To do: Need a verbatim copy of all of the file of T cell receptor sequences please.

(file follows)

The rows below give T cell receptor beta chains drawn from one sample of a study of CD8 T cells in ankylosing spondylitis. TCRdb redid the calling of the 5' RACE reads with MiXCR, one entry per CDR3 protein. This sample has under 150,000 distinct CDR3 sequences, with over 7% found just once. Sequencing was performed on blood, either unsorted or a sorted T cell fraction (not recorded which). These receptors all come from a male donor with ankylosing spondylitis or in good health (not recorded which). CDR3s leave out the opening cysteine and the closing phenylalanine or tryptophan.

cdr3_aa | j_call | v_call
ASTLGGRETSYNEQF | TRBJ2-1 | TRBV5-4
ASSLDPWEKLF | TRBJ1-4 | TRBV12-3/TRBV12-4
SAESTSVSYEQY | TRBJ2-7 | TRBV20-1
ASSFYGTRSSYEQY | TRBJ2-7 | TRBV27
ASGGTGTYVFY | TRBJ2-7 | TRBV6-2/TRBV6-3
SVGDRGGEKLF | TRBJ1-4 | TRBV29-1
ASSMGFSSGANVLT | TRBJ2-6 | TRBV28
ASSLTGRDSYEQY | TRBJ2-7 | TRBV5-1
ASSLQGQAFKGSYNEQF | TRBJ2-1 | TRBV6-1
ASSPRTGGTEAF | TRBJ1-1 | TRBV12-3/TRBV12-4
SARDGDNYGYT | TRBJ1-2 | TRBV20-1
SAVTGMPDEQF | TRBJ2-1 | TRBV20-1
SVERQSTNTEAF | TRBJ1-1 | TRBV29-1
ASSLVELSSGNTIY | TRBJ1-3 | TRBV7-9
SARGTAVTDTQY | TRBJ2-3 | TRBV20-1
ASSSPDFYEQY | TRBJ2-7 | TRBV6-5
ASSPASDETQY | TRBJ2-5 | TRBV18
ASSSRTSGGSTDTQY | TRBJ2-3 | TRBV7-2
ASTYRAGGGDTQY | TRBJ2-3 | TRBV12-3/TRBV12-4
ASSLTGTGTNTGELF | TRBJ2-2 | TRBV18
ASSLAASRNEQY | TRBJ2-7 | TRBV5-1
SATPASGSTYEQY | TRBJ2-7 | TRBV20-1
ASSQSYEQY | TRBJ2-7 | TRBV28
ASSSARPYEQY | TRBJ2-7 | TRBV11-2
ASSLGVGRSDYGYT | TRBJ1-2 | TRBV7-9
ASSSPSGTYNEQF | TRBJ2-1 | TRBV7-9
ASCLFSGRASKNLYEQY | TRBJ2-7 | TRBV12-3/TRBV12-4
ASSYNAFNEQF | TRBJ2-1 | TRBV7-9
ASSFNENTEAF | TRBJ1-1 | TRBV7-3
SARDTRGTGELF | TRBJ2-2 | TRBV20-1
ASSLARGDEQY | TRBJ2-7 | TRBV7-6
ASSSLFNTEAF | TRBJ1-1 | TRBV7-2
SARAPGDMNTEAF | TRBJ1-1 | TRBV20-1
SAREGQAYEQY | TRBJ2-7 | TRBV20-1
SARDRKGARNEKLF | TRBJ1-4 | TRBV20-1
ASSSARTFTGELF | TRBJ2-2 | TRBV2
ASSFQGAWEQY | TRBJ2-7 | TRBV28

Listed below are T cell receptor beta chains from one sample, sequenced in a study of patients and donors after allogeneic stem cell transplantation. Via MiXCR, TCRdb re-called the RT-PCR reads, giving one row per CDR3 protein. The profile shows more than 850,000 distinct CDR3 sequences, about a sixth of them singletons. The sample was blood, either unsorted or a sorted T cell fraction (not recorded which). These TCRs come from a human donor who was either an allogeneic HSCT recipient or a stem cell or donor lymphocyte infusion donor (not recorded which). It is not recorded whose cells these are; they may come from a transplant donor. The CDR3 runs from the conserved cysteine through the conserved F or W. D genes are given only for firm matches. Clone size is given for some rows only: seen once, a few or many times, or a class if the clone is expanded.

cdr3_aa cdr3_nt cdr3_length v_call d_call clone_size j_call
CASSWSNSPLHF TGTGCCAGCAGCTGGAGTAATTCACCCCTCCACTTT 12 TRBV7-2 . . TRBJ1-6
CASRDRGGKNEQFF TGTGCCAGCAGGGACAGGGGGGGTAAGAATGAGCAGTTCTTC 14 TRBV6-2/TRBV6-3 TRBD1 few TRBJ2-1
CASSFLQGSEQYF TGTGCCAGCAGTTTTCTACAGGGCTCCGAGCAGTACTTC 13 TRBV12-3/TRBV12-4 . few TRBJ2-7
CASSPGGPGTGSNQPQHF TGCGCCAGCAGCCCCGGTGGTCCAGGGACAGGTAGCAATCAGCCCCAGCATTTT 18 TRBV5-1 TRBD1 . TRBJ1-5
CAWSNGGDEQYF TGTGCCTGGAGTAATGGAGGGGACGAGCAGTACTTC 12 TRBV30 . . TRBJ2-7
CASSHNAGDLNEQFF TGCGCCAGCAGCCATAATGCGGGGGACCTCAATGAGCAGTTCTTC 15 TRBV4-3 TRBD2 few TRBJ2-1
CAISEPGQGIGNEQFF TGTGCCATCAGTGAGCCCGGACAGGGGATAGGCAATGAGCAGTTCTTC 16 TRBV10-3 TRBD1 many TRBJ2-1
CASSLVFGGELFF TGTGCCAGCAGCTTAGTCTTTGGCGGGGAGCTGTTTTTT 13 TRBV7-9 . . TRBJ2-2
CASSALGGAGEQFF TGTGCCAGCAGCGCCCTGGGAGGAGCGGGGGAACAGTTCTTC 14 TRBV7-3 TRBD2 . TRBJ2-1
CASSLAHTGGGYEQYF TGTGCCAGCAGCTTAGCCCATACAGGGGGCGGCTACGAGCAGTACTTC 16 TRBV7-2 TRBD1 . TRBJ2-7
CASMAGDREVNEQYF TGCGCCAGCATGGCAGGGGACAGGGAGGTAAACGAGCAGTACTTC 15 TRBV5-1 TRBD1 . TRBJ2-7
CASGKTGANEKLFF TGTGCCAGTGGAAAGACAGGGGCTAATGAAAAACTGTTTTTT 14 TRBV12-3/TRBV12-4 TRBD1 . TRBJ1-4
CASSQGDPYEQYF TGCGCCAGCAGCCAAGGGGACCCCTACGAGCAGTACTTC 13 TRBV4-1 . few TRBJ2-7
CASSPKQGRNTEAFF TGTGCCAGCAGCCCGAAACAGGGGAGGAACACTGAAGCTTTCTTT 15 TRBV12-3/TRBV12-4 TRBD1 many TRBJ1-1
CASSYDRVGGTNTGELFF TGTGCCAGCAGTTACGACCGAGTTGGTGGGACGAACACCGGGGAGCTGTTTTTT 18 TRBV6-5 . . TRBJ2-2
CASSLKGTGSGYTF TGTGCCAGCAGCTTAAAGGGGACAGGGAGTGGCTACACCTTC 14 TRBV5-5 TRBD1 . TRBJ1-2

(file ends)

The rows below give T cell receptor beta chains drawn from one sample of a study of CD8 T cells in ankylosing spondylitis. TCRdb redid the calling of the 5' RACE reads with MiXCR, one entry per CDR3 protein. This sample has under 150,000 distinct CDR3 sequences, with over 7% found just once. Sequencing was performed on blood, either unsorted or a sorted T cell fraction (not recorded which). These receptors all come from a male donor with ankylosing spondylitis or in good health (not recorded which). CDR3s leave out the opening cysteine and the closing phenylalanine or tryptophan.

cdr3_aa | j_call | v_call
ASTLGGRETSYNEQF | TRBJ2-1 | TRBV5-4
ASSLDPWEKLF | TRBJ1-4 | TRBV12-3/TRBV12-4
SAESTSVSYEQY | TRBJ2-7 | TRBV20-1
ASSFYGTRSSYEQY | TRBJ2-7 | TRBV27
ASGGTGTYVFY | TRBJ2-7 | TRBV6-2/TRBV6-3
SVGDRGGEKLF | TRBJ1-4 | TRBV29-1
ASSMGFSSGANVLT | TRBJ2-6 | TRBV28
ASSLTGRDSYEQY | TRBJ2-7 | TRBV5-1
ASSLQGQAFKGSYNEQF | TRBJ2-1 | TRBV6-1
ASSPRTGGTEAF | TRBJ1-1 | TRBV12-3/TRBV12-4
SARDGDNYGYT | TRBJ1-2 | TRBV20-1
SAVTGMPDEQF | TRBJ2-1 | TRBV20-1
SVERQSTNTEAF | TRBJ1-1 | TRBV29-1
ASSLVELSSGNTIY | TRBJ1-3 | TRBV7-9
SARGTAVTDTQY | TRBJ2-3 | TRBV20-1
ASSSPDFYEQY | TRBJ2-7 | TRBV6-5
ASSPASDETQY | TRBJ2-5 | TRBV18
ASSSRTSGGSTDTQY | TRBJ2-3 | TRBV7-2
ASTYRAGGGDTQY | TRBJ2-3 | TRBV12-3/TRBV12-4
ASSLTGTGTNTGELF | TRBJ2-2 | TRBV18
ASSLAASRNEQY | TRBJ2-7 | TRBV5-1
SATPASGSTYEQY | TRBJ2-7 | TRBV20-1
ASSQSYEQY | TRBJ2-7 | TRBV28
ASSSARPYEQY | TRBJ2-7 | TRBV11-2
ASSLGVGRSDYGYT | TRBJ1-2 | TRBV7-9
ASSSPSGTYNEQF | TRBJ2-1 | TRBV7-9
ASCLFSGRASKNLYEQY | TRBJ2-7 | TRBV12-3/TRBV12-4
ASSYNAFNEQF | TRBJ2-1 | TRBV7-9
ASSFNENTEAF | TRBJ1-1 | TRBV7-3
SARDTRGTGELF | TRBJ2-2 | TRBV20-1
ASSLARGDEQY | TRBJ2-7 | TRBV7-6
ASSSLFNTEAF | TRBJ1-1 | TRBV7-2
SARAPGDMNTEAF | TRBJ1-1 | TRBV20-1
SAREGQAYEQY | TRBJ2-7 | TRBV20-1
SARDRKGARNEKLF | TRBJ1-4 | TRBV20-1
ASSSARTFTGELF | TRBJ2-2 | TRBV2
ASSFQGAWEQY | TRBJ2-7 | TRBV28

Listed below are T cell receptor beta chains from one sample, sequenced in a study of patients and donors after allogeneic stem cell transplantation. Via MiXCR, TCRdb re-called the RT-PCR reads, giving one row per CDR3 protein. The profile shows more than 850,000 distinct CDR3 sequences, about a sixth of them singletons. The sample was blood, either unsorted or a sorted T cell fraction (not recorded which). These TCRs come from a human donor who was either an allogeneic HSCT recipient or a stem cell or donor lymphocyte infusion donor (not recorded which). It is not recorded whose cells these are; they may come from a transplant donor. The CDR3 runs from the conserved cysteine through the conserved F or W. D genes are given only for firm matches. Clone size is given for some rows only: seen once, a few or many times, or a class if the clone is expanded.

cdr3_aa cdr3_nt cdr3_length v_call d_call clone_size j_call
CASSWSNSPLHF TGTGCCAGCAGCTGGAGTAATTCACCCCTCCACTTT 12 TRBV7-2 . . TRBJ1-6
CASRDRGGKNEQFF TGTGCCAGCAGGGACAGGGGGGGTAAGAATGAGCAGTTCTTC 14 TRBV6-2/TRBV6-3 TRBD1 few TRBJ2-1
CASSFLQGSEQYF TGTGCCAGCAGTTTTCTACAGGGCTCCGAGCAGTACTTC 13 TRBV12-3/TRBV12-4 . few TRBJ2-7
CASSPGGPGTGSNQPQHF TGCGCCAGCAGCCCCGGTGGTCCAGGGACAGGTAGCAATCAGCCCCAGCATTTT 18 TRBV5-1 TRBD1 . TRBJ1-5
CAWSNGGDEQYF TGTGCCTGGAGTAATGGAGGGGACGAGCAGTACTTC 12 TRBV30 . . TRBJ2-7
CASSHNAGDLNEQFF TGCGCCAGCAGCCATAATGCGGGGGACCTCAATGAGCAGTTCTTC 15 TRBV4-3 TRBD2 few TRBJ2-1
CAISEPGQGIGNEQFF TGTGCCATCAGTGAGCCCGGACAGGGGATAGGCAATGAGCAGTTCTTC 16 TRBV10-3 TRBD1 many TRBJ2-1
CASSLVFGGELFF TGTGCCAGCAGCTTAGTCTTTGGCGGGGAGCTGTTTTTT 13 TRBV7-9 . . TRBJ2-2
CASSALGGAGEQFF TGTGCCAGCAGCGCCCTGGGAGGAGCGGGGGAACAGTTCTTC 14 TRBV7-3 TRBD2 . TRBJ2-1
CASSLAHTGGGYEQYF TGTGCCAGCAGCTTAGCCCATACAGGGGGCGGCTACGAGCAGTACTTC 16 TRBV7-2 TRBD1 . TRBJ2-7
CASMAGDREVNEQYF TGCGCCAGCATGGCAGGGGACAGGGAGGTAAACGAGCAGTACTTC 15 TRBV5-1 TRBD1 . TRBJ2-7
CASGKTGANEKLFF TGTGCCAGTGGAAAGACAGGGGCTAATGAAAAACTGTTTTTT 14 TRBV12-3/TRBV12-4 TRBD1 . TRBJ1-4
CASSQGDPYEQYF TGCGCCAGCAGCCAAGGGGACCCCTACGAGCAGTACTTC 13 TRBV4-1 . few TRBJ2-7
CASSPKQGRNTEAFF TGTGCCAGCAGCCCGAAACAGGGGAGGAACACTGAAGCTTTCTTT 15 TRBV12-3/TRBV12-4 TRBD1 many TRBJ1-1
CASSYDRVGGTNTGELFF TGTGCCAGCAGTTACGACCGAGTTGGTGGGACGAACACCGGGGAGCTGTTTTTT 18 TRBV6-5 . . TRBJ2-2
CASSLKGTGSGYTF TGTGCCAGCAGCTTAAAGGGGACAGGGAGTGGCTACACCTTC 14 TRBV5-5 TRBD1 . TRBJ1-2